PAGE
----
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Tim is the boss of a trail-herding crew consisting of Kentucky, a cook who plays the guitar, Joe, and Marty, a young, impressionable cowhand who longs for the glamorous life of a gunfighter. While the four cowhands sing around the campfire, a night-riding gunfighter named Johnny Laredo happens upon their camp, and joins them for a cup of coffee. He then rides on, leaving Marty wishing he could go with him. In the saloon in Bracketville Johnny Laredo is accosted at the bar by a drunken, young cowboy, Billy Joe. Roxy, the saloon singer, shames Billy Joe by calling him a boy, and in an effort to prove himself a man he draws on Laredo. Laredo is faster and kills him but Laredo's life is immediately changed as he is revolted at what he had to do. He attends the boy's funeral where the service is preached and a hymn sung by the circuit-riding Preacher. Laredo rides back to the camp of the trail herders and joins them, knowing his influence can sway Marty away from the life of a gunfighter. Written by
Les Adams <email@example.com>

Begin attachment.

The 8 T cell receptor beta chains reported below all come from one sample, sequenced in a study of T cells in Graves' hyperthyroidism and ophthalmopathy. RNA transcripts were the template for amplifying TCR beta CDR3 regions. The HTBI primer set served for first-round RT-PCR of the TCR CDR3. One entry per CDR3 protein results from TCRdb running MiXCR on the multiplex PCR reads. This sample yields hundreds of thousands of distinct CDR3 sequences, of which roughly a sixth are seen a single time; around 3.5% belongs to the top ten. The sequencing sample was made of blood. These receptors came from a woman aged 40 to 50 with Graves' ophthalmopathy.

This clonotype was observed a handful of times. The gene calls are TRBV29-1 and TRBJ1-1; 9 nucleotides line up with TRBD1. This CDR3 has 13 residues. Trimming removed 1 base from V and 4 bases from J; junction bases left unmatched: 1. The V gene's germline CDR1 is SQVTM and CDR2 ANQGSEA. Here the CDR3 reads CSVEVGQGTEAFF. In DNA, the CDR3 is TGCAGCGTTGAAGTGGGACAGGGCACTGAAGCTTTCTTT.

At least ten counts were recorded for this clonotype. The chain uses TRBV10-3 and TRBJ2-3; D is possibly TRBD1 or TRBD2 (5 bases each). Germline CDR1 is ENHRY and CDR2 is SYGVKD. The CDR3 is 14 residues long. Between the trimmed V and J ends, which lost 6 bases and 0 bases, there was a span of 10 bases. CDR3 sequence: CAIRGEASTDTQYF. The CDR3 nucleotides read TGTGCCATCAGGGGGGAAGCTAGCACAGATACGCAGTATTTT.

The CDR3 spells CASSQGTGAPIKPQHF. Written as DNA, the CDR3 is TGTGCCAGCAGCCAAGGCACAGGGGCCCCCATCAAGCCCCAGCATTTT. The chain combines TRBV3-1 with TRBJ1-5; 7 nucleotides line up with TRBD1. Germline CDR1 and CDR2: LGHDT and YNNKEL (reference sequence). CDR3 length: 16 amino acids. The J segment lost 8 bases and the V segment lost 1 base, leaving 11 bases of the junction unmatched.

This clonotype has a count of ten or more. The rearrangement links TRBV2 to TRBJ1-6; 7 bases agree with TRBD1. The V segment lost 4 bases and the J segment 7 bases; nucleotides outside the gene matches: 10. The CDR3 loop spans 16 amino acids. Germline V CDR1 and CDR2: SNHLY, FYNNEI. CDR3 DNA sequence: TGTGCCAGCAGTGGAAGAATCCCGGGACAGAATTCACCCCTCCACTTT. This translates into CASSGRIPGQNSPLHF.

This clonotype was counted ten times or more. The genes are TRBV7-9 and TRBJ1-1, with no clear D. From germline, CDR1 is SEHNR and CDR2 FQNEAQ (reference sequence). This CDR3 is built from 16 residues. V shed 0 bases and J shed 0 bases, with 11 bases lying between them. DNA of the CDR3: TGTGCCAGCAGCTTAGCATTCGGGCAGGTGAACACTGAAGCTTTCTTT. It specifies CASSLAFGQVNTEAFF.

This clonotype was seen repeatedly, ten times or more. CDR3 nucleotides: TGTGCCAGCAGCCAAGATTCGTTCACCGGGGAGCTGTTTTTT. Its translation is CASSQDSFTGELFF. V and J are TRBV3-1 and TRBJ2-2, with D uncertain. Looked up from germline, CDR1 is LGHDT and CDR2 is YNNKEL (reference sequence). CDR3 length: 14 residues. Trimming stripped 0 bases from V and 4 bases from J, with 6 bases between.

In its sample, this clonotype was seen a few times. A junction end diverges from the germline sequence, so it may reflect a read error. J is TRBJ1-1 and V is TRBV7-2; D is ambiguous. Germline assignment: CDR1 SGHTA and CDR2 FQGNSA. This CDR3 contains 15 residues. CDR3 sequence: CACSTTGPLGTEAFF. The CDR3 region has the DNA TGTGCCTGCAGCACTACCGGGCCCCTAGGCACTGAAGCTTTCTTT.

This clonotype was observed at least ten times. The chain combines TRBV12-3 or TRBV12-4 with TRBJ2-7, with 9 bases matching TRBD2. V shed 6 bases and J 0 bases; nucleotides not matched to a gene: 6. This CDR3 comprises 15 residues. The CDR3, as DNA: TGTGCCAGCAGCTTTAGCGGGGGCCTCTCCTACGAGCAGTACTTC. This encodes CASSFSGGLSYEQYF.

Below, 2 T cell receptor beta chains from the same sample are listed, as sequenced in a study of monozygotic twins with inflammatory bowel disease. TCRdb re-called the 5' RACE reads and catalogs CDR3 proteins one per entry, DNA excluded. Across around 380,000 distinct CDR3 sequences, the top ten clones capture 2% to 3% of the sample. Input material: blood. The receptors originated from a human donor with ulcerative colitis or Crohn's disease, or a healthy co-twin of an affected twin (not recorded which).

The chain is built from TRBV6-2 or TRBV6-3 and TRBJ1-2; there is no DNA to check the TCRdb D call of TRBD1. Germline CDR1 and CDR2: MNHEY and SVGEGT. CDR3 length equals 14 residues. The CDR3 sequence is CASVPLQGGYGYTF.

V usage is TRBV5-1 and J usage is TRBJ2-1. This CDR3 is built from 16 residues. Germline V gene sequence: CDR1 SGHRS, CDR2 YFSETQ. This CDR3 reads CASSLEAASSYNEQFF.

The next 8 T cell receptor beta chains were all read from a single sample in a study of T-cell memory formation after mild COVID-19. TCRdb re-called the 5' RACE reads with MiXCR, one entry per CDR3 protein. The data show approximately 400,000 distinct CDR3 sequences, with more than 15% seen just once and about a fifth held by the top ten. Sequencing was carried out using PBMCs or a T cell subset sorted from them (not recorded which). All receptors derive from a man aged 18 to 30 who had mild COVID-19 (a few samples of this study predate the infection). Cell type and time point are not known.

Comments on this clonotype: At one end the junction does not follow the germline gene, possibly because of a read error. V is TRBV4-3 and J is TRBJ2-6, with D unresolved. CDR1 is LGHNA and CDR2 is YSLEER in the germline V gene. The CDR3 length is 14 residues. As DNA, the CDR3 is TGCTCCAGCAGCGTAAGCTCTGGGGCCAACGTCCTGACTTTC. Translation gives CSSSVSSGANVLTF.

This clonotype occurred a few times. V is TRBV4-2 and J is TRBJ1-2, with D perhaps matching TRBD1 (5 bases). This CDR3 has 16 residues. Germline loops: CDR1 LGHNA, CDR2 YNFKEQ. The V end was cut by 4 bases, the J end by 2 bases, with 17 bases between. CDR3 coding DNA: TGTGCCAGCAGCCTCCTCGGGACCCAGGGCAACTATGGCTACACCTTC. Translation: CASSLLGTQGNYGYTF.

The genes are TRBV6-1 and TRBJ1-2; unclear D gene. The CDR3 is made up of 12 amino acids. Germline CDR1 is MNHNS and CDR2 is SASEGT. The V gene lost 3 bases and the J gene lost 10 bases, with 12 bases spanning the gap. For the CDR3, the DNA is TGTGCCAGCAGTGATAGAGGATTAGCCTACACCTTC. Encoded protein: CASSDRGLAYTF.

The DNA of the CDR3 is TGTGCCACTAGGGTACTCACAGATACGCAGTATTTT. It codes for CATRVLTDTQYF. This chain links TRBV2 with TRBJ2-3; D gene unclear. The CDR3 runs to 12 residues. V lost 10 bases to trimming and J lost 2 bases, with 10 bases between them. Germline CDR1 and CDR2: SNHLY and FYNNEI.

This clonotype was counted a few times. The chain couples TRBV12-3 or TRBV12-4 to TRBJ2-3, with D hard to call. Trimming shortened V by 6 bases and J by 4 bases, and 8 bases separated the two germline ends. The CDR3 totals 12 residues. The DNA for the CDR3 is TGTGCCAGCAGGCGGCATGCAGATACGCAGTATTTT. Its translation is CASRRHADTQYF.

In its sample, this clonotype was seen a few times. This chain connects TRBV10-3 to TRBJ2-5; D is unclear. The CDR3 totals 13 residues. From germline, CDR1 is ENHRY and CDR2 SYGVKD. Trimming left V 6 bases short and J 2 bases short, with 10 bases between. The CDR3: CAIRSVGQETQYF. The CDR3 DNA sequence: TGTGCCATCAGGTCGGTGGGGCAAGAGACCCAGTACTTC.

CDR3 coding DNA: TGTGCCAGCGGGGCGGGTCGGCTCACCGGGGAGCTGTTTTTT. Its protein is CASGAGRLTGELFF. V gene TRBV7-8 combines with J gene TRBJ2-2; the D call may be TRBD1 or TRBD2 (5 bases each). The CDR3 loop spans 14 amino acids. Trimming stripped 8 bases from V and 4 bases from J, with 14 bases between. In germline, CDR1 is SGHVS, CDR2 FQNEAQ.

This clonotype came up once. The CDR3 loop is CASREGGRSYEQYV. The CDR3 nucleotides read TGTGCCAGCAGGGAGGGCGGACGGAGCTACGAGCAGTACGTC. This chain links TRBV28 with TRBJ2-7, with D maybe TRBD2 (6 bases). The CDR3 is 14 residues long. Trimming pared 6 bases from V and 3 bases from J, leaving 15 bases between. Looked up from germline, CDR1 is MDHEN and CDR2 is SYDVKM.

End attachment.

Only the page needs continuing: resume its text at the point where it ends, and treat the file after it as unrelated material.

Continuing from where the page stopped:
The Night Rider was the pilot episode for a rejected anthology series entitled "Gallaway House", awkwardly bookended with a Mr. Gallaway greeting and saying goodbye to patrons in his old west playhouse.
Whether it was a western or country music themed show, I'm not sure, but it did see release as an added attraction in predominantly southern drive-ins.
The meat of the program is a very low budget but excellent and atmospheric vehicle for the man in black, who portrays Johnny Laredo, a sullen and haunted gunslinger (reminiscent of Gregory Peck in The Gunfighter) traveling by night in order to avoid his many enemies.
Also on hand are country music legend Merle Travis (who also sings and plays) and 1940's B-western star Eddie Dean.
Basically, the plot is a dramatic retelling of Cash's hit song "Don't Take Your Guns To Town", ending with Johnny singing it around the campfire with Merle and Eddie.
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